Hospital earnings face cuts as coronavirus delays elective care

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Hospitals and patients are canceling or postponing elective procedures and appointments in preparation for a surge in patients infected with COVID-19, according to Market Watch.

So far the cancellations have been minimal, according to a March 10 survey conducted by investment firm Jefferies. The survey included 60 anesthesiologists, interventional cardiologists and orthopedic surgeons. However, Jefferies analysts said the delays will likely negatively affect hospital earnings in the first half of 2020.

One health system, San Francisco-based UCSF Health, is postponing up to 7,000 appointments a day, according to the report. Gina Intinarelli, PhD, RN, vice president of population health at UCSF, told Market Watch, "We're starting to create capacity by closing off certain elective surgeries, like rescheduling patients who can be rescheduled."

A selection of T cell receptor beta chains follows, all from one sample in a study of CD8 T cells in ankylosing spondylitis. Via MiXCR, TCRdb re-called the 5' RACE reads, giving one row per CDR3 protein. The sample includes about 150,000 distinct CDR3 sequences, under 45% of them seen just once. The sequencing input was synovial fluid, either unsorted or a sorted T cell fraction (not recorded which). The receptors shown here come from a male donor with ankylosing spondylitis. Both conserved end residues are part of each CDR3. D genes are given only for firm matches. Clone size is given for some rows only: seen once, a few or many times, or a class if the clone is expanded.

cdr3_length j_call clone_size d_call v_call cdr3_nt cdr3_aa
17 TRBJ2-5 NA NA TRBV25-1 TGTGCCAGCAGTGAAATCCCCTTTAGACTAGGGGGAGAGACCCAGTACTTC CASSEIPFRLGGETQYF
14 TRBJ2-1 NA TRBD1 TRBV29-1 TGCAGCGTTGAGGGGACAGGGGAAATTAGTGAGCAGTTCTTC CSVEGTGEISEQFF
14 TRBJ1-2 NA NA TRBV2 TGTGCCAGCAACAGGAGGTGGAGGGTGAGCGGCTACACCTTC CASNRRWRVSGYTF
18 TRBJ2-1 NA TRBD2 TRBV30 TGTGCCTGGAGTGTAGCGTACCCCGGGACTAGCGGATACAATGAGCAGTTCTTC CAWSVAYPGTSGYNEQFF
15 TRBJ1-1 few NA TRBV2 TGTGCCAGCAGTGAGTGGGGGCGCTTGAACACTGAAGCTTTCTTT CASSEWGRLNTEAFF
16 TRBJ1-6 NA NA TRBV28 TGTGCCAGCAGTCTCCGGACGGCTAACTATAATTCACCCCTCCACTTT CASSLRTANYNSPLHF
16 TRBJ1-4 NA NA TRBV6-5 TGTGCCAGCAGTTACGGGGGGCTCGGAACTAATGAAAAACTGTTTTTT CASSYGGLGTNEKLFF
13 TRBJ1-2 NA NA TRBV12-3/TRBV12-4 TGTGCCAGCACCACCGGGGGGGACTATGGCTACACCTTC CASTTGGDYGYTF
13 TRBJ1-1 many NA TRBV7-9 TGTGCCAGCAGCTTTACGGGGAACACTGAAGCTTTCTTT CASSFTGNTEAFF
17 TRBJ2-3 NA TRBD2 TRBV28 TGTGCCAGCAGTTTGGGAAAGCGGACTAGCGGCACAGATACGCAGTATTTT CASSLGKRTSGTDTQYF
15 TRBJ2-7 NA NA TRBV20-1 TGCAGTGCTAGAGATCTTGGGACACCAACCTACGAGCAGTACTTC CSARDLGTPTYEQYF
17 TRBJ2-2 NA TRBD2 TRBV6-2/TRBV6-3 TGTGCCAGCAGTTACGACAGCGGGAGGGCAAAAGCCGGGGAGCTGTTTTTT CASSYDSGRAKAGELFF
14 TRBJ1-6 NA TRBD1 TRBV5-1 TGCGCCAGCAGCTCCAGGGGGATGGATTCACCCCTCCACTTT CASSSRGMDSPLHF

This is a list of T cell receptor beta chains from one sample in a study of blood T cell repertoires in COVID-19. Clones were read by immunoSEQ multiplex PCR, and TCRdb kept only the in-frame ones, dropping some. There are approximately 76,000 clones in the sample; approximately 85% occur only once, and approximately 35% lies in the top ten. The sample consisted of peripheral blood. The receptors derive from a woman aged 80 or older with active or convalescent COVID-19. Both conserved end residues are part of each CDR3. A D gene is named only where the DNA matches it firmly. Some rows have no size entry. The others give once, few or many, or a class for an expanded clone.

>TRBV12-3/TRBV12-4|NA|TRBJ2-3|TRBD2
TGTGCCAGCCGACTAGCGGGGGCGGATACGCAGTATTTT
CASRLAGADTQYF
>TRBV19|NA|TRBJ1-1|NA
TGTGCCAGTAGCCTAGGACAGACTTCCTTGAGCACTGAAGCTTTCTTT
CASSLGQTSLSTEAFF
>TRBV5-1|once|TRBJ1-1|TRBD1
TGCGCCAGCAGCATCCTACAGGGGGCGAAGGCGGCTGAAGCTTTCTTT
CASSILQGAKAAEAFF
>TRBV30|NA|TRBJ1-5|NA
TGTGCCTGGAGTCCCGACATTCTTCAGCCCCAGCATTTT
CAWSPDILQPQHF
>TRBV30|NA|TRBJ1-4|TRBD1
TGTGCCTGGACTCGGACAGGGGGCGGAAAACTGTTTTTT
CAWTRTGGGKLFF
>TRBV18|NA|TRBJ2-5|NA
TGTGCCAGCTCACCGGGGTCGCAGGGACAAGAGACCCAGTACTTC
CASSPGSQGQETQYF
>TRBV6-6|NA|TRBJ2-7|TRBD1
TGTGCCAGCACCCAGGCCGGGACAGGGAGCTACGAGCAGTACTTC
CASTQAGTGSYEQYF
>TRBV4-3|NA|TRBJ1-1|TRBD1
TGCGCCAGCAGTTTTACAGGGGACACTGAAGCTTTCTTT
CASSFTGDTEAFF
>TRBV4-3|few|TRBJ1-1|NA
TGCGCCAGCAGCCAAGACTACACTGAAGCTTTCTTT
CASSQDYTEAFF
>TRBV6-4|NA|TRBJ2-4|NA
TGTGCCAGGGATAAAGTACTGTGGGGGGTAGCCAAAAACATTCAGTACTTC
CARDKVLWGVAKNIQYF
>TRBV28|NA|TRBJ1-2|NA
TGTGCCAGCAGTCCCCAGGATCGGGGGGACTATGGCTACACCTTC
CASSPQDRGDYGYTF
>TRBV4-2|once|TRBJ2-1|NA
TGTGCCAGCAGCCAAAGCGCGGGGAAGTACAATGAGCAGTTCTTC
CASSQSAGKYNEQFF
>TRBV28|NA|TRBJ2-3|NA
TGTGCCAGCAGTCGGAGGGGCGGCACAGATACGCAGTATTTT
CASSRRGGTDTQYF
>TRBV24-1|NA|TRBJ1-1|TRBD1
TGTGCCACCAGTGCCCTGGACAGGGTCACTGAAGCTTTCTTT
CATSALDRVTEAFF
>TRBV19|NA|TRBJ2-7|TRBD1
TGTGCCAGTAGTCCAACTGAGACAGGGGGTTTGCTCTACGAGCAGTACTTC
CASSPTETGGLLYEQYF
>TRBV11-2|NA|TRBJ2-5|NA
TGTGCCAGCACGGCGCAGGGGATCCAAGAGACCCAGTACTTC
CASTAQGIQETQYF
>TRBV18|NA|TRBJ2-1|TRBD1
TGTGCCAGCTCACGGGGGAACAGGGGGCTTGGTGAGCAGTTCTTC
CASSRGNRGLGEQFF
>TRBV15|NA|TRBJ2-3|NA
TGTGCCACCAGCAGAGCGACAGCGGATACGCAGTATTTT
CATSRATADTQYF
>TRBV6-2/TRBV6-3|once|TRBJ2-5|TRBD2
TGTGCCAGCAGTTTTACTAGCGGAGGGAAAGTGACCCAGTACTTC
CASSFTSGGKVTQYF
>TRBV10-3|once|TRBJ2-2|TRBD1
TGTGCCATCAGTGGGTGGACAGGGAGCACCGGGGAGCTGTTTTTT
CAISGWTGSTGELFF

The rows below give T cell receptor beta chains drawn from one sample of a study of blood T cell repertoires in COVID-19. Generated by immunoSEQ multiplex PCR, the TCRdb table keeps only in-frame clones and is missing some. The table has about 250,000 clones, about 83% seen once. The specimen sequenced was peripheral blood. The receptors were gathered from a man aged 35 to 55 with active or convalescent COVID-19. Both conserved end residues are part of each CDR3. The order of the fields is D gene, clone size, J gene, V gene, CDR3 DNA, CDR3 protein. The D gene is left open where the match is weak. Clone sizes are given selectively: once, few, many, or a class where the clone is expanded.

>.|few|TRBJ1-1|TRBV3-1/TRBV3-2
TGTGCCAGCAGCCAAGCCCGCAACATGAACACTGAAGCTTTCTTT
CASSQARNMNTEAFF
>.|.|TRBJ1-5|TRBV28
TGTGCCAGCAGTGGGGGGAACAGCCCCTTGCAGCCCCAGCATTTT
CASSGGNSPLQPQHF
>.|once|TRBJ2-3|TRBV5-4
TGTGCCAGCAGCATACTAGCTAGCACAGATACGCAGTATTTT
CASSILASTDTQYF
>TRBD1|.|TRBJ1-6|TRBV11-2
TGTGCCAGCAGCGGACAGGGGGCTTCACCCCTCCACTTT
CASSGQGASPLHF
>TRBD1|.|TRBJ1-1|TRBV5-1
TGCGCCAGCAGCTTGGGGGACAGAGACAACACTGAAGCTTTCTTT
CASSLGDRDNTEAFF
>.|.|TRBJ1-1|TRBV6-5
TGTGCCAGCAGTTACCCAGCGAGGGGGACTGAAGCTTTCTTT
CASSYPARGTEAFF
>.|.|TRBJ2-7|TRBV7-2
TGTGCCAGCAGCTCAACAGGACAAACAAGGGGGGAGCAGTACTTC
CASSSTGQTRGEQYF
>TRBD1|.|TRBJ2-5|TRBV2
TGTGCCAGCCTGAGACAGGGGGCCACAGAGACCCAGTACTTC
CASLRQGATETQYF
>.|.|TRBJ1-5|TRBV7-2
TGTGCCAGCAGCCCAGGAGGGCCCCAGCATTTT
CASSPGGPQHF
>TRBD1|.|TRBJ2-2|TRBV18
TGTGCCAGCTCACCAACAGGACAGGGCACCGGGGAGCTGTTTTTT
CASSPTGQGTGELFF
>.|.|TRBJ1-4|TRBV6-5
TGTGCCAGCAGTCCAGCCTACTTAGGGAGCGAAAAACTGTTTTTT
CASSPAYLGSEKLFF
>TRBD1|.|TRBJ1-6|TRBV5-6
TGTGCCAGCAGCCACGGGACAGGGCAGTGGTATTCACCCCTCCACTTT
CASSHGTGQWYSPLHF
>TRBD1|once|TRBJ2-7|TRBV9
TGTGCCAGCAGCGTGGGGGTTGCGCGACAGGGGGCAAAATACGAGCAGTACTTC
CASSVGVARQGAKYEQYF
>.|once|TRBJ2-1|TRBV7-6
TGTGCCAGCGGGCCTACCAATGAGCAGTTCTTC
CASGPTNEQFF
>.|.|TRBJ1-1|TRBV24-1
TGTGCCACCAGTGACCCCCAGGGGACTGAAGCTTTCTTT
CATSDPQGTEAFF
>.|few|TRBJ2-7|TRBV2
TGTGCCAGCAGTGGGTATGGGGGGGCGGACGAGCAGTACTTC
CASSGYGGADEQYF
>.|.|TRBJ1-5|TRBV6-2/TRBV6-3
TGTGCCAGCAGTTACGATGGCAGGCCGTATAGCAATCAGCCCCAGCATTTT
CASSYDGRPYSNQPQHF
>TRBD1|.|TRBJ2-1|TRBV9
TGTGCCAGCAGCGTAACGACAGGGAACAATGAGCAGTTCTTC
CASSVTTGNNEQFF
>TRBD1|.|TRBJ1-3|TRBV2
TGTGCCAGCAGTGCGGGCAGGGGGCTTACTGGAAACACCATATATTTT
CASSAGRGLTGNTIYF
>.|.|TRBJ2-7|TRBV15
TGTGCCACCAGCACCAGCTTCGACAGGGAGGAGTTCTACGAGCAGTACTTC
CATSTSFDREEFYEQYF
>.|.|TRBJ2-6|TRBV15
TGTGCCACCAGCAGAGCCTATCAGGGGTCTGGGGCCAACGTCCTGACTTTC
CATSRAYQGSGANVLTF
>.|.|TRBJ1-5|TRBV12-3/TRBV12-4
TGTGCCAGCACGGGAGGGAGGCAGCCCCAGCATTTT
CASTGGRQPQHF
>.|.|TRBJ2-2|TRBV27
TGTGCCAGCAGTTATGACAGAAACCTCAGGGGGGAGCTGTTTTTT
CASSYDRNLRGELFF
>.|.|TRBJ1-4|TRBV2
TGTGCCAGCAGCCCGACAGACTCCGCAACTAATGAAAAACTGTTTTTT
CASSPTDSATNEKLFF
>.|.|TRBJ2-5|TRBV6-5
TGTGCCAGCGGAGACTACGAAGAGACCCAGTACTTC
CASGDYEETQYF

Another West Coast health system, Renton, Wash.-based Providence St. Joseph Health, told the publication it has plans to look into whether elective surgeries should be postponed but hasn't canceled any surgeries yet.

Jefferies said in a note that any losses will likely be made up.

"We believe delayed procedures will eventually be made up at hospitals and ambulatory surgery centers once COVID tapers," Jefferies analysts said in a note cited by Market Watch. "The net impact on healthcare providers should be modest for FY20, barring a full-blown pandemic."

More articles on healthcare finance:
North Carolina health system files for bankruptcy
Physician-owned hospital in Ohio closes
Texas medical group files for bankruptcy

 

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